Personal History: Parallel Play: Reporting & Essays: The New YorkerMr. Pages's pre-college years were particularly difficult. He reiterates the truism that life improves for most atypicals when high school ends -- the adult world has far more latitude than the world of early education. He believes were he a child today that things would have been much easier -- I think he's right. It's not that we have great "treatments" for Asperger's or high-functioning autism, but I do think we have much better ways to accomodate and manage atypical minds.
.... I received a grade of “Unsatisfactory” in Social Development from the Mansfield Public Schools that year. I did not work to the best of my ability, did not show neatness and care in assignments, did not coöperate with the group, and did not exercise self-control. About the only positive assessment was that I worked well independently. Of course: then as now, it was all that I could do.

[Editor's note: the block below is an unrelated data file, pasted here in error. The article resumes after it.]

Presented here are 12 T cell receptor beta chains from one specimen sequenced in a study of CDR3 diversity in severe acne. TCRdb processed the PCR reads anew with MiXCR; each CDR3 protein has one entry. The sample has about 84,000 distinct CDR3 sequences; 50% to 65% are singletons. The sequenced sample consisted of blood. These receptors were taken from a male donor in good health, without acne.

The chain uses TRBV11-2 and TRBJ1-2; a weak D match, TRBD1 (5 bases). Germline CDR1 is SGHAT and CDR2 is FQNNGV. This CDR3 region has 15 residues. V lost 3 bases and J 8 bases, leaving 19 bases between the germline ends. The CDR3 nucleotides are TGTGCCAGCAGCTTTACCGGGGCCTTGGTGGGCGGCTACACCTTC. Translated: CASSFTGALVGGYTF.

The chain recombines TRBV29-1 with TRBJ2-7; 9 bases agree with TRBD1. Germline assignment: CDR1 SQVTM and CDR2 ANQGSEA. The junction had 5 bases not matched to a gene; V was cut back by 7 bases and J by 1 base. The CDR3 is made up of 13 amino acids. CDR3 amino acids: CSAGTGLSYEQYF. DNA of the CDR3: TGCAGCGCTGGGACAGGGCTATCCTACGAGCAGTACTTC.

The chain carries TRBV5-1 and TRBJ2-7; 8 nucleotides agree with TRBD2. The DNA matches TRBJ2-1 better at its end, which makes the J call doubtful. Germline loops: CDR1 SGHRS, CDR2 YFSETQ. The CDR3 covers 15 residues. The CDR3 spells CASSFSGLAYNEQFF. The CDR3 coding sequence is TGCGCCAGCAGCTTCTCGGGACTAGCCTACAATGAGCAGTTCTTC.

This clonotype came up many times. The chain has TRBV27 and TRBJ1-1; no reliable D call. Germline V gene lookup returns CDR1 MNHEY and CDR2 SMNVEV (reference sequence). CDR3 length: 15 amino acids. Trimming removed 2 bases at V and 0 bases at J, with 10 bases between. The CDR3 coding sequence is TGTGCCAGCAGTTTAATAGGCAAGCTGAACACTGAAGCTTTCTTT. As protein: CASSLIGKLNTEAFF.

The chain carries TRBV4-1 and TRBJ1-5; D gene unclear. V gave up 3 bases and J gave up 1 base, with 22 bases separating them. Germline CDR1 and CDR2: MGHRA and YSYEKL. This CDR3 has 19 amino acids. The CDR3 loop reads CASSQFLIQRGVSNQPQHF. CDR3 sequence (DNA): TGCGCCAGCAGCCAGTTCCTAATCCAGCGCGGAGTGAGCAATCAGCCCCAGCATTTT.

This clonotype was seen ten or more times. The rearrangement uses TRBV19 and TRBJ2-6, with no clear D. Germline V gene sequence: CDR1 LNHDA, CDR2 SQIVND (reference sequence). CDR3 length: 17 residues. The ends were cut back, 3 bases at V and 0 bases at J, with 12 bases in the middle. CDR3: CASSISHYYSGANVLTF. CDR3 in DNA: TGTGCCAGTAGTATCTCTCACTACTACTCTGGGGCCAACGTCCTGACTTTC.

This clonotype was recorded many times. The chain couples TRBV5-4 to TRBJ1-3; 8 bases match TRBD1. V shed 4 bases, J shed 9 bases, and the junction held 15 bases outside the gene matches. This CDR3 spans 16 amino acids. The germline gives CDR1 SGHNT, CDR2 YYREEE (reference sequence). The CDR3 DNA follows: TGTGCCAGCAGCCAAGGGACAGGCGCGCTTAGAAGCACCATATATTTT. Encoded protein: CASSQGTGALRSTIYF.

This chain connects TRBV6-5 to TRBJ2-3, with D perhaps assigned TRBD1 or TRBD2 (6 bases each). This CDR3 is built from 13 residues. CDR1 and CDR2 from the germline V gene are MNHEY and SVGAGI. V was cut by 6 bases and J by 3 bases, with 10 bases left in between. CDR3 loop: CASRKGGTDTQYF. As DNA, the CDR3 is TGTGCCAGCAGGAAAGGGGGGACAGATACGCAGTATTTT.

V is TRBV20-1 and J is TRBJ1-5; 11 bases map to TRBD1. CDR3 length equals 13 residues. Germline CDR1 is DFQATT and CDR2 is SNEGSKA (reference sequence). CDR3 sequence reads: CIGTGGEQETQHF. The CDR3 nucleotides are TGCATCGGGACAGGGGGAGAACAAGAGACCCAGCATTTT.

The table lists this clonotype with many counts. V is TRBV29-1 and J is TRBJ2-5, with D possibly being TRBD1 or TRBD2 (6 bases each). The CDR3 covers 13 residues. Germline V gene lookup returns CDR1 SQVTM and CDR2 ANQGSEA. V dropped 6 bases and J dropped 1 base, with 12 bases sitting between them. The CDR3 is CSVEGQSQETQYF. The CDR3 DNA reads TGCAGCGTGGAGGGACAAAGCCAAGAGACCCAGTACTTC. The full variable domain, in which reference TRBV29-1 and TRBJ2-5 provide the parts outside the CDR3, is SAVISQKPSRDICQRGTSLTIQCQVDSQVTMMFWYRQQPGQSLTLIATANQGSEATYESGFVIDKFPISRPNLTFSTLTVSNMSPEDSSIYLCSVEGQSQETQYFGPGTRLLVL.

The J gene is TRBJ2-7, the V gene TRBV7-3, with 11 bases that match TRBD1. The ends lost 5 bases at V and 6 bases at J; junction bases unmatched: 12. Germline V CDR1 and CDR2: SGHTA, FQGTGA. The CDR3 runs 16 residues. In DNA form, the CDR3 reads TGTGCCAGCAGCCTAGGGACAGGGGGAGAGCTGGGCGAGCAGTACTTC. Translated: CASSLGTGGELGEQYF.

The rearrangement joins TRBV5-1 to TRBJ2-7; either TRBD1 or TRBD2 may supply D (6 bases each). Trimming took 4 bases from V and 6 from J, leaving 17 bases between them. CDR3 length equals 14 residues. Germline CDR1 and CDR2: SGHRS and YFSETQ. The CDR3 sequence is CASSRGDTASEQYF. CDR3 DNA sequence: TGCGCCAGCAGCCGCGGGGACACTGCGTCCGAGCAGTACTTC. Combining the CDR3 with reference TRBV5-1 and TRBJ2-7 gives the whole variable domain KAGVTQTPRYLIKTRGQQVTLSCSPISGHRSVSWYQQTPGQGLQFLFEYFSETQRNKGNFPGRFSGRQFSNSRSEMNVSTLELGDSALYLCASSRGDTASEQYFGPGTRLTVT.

In the years since the phrase became a cliché, I have received any number of compliments for my supposed ability to “think outside the box.” Actually, it has been a struggle for me to perceive just what these “boxes” were—why they were there, why other people regarded them as important, where their borderlines might be, how to live safely within and without them. My efforts have been only partly successful: after fifty-two years, I am left with the melancholy sensation that my life has been spent in a perpetual state of parallel play, alongside, but distinctly apart from, the rest of humanity...
I don't share Mr. Page's faith in a clear dividing line between "high-functioning autism" and "Asperger's". Were he to start over today he could be as easily given one label as the other. I think his story will be of particular interest to teachers, parents, friends and caregivers of persons with high IQ autism and/or Asperger's. His ongoing functional improvement, even in the absence of specific interventions, is noteworthy.